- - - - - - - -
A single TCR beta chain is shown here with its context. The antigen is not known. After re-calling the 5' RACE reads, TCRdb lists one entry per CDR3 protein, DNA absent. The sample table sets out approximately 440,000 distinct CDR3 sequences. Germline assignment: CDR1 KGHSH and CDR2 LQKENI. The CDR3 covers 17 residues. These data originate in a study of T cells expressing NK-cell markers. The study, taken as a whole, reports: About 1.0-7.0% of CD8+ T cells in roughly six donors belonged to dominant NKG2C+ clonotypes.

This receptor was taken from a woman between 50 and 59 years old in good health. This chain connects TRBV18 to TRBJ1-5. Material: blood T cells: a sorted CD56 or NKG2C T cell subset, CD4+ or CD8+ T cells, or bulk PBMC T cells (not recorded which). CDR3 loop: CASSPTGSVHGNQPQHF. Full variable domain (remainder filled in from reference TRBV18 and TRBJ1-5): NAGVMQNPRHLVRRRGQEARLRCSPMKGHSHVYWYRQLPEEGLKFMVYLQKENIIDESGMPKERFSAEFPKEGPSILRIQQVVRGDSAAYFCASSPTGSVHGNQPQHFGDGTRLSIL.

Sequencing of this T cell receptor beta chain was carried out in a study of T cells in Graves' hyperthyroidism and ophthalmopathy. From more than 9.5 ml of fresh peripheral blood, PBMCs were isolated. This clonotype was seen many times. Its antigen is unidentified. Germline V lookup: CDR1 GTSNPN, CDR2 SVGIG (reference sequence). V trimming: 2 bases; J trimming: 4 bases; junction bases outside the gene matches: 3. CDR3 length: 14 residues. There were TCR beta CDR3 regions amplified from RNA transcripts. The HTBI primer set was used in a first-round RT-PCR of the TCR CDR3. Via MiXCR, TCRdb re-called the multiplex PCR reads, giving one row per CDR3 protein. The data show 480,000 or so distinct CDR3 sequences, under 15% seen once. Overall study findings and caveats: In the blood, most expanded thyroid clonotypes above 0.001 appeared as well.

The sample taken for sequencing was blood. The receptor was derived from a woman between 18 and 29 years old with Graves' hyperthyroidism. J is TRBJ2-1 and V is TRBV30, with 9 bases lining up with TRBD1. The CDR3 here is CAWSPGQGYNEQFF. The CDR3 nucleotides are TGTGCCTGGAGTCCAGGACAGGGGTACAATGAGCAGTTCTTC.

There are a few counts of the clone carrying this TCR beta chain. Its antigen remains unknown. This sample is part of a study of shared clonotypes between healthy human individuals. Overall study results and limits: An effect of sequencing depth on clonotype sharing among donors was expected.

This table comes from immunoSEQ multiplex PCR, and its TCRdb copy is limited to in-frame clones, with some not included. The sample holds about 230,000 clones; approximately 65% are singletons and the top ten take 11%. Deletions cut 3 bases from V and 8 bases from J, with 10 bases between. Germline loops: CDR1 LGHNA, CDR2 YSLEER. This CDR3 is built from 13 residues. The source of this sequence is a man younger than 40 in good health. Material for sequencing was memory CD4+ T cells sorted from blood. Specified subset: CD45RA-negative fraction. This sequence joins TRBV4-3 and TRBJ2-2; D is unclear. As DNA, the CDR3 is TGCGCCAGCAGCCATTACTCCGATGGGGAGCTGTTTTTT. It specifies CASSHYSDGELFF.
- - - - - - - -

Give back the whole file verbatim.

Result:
A single TCR beta chain is shown here with its context. The antigen is not known. After re-calling the 5' RACE reads, TCRdb lists one entry per CDR3 protein, DNA absent. The sample table sets out approximately 440,000 distinct CDR3 sequences. Germline assignment: CDR1 KGHSH and CDR2 LQKENI. The CDR3 covers 17 residues. These data originate in a study of T cells expressing NK-cell markers. The study, taken as a whole, reports: About 1.0-7.0% of CD8+ T cells in roughly six donors belonged to dominant NKG2C+ clonotypes.

This receptor was taken from a woman between 50 and 59 years old in good health. This chain connects TRBV18 to TRBJ1-5. Material: blood T cells: a sorted CD56 or NKG2C T cell subset, CD4+ or CD8+ T cells, or bulk PBMC T cells (not recorded which). CDR3 loop: CASSPTGSVHGNQPQHF. Full variable domain (remainder filled in from reference TRBV18 and TRBJ1-5): NAGVMQNPRHLVRRRGQEARLRCSPMKGHSHVYWYRQLPEEGLKFMVYLQKENIIDESGMPKERFSAEFPKEGPSILRIQQVVRGDSAAYFCASSPTGSVHGNQPQHFGDGTRLSIL.

Sequencing of this T cell receptor beta chain was carried out in a study of T cells in Graves' hyperthyroidism and ophthalmopathy. From more than 9.5 ml of fresh peripheral blood, PBMCs were isolated. This clonotype was seen many times. Its antigen is unidentified. Germline V lookup: CDR1 GTSNPN, CDR2 SVGIG (reference sequence). V trimming: 2 bases; J trimming: 4 bases; junction bases outside the gene matches: 3. CDR3 length: 14 residues. There were TCR beta CDR3 regions amplified from RNA transcripts. The HTBI primer set was used in a first-round RT-PCR of the TCR CDR3. Via MiXCR, TCRdb re-called the multiplex PCR reads, giving one row per CDR3 protein. The data show 480,000 or so distinct CDR3 sequences, under 15% seen once. Overall study findings and caveats: In the blood, most expanded thyroid clonotypes above 0.001 appeared as well.

The sample taken for sequencing was blood. The receptor was derived from a woman between 18 and 29 years old with Graves' hyperthyroidism. J is TRBJ2-1 and V is TRBV30, with 9 bases lining up with TRBD1. The CDR3 here is CAWSPGQGYNEQFF. The CDR3 nucleotides are TGTGCCTGGAGTCCAGGACAGGGGTACAATGAGCAGTTCTTC.

There are a few counts of the clone carrying this TCR beta chain. Its antigen remains unknown. This sample is part of a study of shared clonotypes between healthy human individuals. Overall study results and limits: An effect of sequencing depth on clonotype sharing among donors was expected.

This table comes from immunoSEQ multiplex PCR, and its TCRdb copy is limited to in-frame clones, with some not included. The sample holds about 230,000 clones; approximately 65% are singletons and the top ten take 11%. Deletions cut 3 bases from V and 8 bases from J, with 10 bases between. Germline loops: CDR1 LGHNA, CDR2 YSLEER. This CDR3 is built from 13 residues. The source of this sequence is a man younger than 40 in good health. Material for sequencing was memory CD4+ T cells sorted from blood. Specified subset: CD45RA-negative fraction. This sequence joins TRBV4-3 and TRBJ2-2; D is unclear. As DNA, the CDR3 is TGCGCCAGCAGCCATTACTCCGATGGGGAGCTGTTTTTT. It specifies CASSHYSDGELFF.